Growth Model

Now aiming for 200 community schools, city unveils a plan to get there

PHOTO: Patrick Wall
Schools Chancellor Carmen Fariña

As a mayoral candidate, Bill de Blasio promised to fill 100 schools with extra social services and wellness programs by the end of his first term.

Before the end of his first year in office, Mayor de Blasio was already set to outdo that goal, committing to transform 128 schools that have struggled with low attendance, poor academics, or both, into service hubs.

Now, the administration is looking to expand that “community school” model even further, according to a strategic plan the city released Monday, by spreading it to new schools and letting other interested schools apply for help getting started. The hope is that more than 200 schools could meet the city’s definition of a community school by 2017, the plan says, partly by expanding the program to include schools that have tried the approach for years with limited assistance from the city.

“We think there’s an opportunity to grow this work” even beyond the 128 new community schools, Deputy Mayor Richard Buery said Monday at a Bronx high school that is part of the initiative.

The community-schools program will grow in a few ways, according to the plan. At the end of the next academic year, schools will be able to apply to join — including the roughly 60 schools that already work with groups like the Children’s Aid Society and the United Federation of Teachers to bring extra services into their buildings, officials said. Schools that are interested in the model but have not started to adopt it could apply too, they added.

The city will review the applicants to see if they have adopted extra learning time, medical and mental health services for students, or workshops and other supports for their families, among other factors the plan describes as “core elements” of a community school. Selected schools would then have access to “mini-grants” and other funding, as well resources like staff training and data-sharing tools.

Meanwhile, the education department will consider applying the community-school model to new schools, including some of the nine new elementary and middle schools set to open next year, according to the plan. The agency responsible for new school buildings is also studying how to incorporate the model into its school designs by, for example, setting aside school office space for service providers and rooms for parent workshops.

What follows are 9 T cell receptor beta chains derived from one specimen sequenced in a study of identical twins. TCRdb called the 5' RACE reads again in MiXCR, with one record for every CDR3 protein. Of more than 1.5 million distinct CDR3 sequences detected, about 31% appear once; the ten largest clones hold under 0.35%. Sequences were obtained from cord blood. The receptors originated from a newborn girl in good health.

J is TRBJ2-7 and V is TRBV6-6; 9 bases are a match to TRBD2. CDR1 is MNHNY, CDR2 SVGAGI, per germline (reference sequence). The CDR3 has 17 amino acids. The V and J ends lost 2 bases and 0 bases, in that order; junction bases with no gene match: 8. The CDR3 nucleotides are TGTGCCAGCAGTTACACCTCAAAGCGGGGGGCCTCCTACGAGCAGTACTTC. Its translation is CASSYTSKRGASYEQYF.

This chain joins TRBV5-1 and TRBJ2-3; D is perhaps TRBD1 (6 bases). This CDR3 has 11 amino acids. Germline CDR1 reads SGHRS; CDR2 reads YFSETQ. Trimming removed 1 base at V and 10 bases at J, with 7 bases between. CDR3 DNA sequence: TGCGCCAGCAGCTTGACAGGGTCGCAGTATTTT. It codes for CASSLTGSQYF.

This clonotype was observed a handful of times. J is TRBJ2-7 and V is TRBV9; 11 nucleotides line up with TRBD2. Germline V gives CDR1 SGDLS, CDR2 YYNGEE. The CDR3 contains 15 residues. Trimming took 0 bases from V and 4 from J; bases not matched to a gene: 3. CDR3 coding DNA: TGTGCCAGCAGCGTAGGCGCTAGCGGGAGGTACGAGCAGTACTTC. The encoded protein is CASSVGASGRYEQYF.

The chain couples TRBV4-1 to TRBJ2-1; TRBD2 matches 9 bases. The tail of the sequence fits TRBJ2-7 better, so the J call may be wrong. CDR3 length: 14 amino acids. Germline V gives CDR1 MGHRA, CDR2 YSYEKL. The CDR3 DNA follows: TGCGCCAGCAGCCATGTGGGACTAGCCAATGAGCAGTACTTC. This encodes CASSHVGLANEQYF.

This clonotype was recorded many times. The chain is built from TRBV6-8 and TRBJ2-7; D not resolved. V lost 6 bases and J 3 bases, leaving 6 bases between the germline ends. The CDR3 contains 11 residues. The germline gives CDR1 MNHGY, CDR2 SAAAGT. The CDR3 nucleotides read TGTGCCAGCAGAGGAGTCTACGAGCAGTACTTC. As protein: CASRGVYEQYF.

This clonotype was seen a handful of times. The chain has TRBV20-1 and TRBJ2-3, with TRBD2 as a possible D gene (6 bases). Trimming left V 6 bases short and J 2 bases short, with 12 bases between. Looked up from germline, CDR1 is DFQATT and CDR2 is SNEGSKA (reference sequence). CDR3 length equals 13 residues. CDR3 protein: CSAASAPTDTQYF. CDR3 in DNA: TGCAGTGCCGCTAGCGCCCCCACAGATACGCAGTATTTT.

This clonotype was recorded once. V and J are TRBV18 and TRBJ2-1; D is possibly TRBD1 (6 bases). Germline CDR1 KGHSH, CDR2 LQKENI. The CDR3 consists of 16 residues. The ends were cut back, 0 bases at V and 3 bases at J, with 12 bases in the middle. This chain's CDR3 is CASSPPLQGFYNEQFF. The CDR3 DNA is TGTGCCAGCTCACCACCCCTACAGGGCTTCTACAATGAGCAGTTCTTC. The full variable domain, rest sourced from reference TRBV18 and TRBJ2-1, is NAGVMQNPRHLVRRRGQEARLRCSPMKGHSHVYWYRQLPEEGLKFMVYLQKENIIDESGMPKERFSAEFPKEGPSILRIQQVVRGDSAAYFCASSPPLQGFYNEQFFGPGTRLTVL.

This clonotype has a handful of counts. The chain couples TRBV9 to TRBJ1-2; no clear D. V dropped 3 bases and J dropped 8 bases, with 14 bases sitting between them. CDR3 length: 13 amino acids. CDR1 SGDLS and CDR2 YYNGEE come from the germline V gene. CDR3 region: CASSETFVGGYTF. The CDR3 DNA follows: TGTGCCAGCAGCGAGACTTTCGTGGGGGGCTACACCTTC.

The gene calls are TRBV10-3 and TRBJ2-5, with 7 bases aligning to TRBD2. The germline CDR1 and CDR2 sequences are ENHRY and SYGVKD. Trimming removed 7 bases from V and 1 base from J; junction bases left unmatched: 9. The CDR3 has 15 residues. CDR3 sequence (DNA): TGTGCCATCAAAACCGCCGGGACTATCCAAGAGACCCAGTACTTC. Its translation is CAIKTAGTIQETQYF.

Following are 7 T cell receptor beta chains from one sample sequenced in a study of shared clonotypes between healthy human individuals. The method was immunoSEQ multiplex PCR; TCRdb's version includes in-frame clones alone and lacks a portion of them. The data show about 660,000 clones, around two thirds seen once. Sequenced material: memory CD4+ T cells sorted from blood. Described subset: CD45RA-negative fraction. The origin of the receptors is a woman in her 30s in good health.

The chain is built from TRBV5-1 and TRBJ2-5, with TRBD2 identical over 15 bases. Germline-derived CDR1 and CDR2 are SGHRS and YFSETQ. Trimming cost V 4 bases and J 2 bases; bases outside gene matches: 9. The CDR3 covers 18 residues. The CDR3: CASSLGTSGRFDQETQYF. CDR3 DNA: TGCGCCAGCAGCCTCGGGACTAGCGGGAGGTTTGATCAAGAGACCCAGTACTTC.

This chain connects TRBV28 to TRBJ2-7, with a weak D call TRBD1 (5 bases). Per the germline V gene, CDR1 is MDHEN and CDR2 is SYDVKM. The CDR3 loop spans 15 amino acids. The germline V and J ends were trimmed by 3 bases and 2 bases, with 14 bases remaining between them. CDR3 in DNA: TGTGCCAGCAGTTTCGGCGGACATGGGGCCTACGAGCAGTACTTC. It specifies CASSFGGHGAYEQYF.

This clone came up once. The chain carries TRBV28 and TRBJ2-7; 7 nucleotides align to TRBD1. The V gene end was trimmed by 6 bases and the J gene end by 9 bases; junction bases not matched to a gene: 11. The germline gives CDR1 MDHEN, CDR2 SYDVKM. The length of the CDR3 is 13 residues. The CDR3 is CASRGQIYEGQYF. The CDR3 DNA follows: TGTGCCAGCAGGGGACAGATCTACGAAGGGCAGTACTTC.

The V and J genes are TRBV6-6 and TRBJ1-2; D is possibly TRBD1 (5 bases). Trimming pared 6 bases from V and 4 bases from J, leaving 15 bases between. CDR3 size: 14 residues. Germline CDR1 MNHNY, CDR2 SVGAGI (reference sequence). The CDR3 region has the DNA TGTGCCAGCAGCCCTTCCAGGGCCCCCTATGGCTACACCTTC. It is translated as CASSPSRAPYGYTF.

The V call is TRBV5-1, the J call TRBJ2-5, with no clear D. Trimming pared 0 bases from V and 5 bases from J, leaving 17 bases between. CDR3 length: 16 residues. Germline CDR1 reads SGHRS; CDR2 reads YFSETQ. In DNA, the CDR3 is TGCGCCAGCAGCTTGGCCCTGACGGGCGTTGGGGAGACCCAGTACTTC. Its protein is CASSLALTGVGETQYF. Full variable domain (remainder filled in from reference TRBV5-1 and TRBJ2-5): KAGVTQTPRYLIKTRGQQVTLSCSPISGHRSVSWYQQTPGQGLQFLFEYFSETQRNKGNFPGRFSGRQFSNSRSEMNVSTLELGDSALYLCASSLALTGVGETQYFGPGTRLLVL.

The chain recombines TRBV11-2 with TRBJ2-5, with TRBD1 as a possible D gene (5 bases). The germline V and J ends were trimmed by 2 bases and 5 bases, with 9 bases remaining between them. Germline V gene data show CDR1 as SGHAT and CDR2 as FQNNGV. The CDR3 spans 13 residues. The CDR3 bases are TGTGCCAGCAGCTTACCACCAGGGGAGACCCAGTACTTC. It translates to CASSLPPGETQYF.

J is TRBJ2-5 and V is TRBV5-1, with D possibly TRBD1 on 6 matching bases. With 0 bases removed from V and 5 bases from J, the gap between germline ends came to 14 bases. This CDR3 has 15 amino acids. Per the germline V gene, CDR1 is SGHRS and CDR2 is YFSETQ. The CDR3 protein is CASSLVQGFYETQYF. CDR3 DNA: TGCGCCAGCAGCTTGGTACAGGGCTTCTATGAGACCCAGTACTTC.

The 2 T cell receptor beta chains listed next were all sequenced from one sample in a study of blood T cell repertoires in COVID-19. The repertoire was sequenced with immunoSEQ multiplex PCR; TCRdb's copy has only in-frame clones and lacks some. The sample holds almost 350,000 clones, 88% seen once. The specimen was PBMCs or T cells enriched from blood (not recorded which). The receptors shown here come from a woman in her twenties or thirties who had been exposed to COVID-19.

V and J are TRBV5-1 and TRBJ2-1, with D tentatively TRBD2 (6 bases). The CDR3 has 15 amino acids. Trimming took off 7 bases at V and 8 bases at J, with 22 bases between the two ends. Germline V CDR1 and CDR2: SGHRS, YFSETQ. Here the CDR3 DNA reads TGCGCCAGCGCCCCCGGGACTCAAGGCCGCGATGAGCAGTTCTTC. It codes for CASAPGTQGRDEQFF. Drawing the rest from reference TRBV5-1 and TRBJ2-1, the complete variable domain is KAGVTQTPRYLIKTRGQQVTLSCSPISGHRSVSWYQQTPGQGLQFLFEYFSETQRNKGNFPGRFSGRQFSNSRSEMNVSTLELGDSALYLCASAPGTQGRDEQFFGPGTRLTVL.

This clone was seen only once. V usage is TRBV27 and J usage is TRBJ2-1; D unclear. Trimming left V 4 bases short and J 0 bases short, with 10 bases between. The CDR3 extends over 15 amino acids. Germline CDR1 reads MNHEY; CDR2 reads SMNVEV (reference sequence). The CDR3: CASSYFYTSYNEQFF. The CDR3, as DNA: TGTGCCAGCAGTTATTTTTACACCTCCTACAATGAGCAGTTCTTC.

Fariña visited a classroom with Deputy Mayor Richard Buery (left) and Chris Caruso (center), who heads the education department's new community schools office.
PHOTO: Patrick Wall
Fariña visited a classroom with Deputy Mayor Richard Buery (left) and Chris Caruso (center), who heads the education department’s new community schools office.

The plan begins to address a complaint that bubbled up last year after de Blasio announced plans to use $52 million in state funds to turn 45 schools with poor attendance into service hubs, and another $150 million to transform 94 academically low-performing schools into community schools. (Because of overlap among the programs, the total number of new community schools is 128.) Some staffers and service providers at community schools that predated those programs grumbled that they were already carrying out the model, but because they were not struggling with attendance or academics, they did not qualify for the new funding and support.

The plan offers a way for such schools to benefit from the new attention and resources being devoted to the community-school model, which has long been endorsed by groups like the Children’s Aid Society and the teachers union but was not a focus of the Bloomberg administration.

“We’ve had good community schools in New York. What we have not had is a system to support them,” said Jane Quinn, director of the Children’s Aid Society’s National Center for Community Schools, who gave feedback on the plan as a member of the city’s community-schools advisory board. “Now, we’re really trying to wrap a system around all of these community schools.”

The plan also confronts a reality of those existing community schools: They vary greatly in their approach and the types of services they offer, the amount of funding they have secured, and their overall quality. “[M]any of these schools would not be considered fully developed Community Schools and may not currently fulfill all of the Core Elements,” the plan says, adding that the idea now is to “establish a high degree of alignment, equity, and collaboration” among the new and existing community schools.

The city faces several challenges as it tries to create high-quality community schools across the system, including data tracking and academics.

Experts agree that school staffers and outside service providers must plan and work together to pull off the community-school model, and that requires sharing data about individual students’ needs and their performance in class and after-school programs. The city piloted a data-sharing system in some of the new community schools this year, but officials said they must now evaluate how well the system worked and consider student privacy concerns before rolling it out to more schools.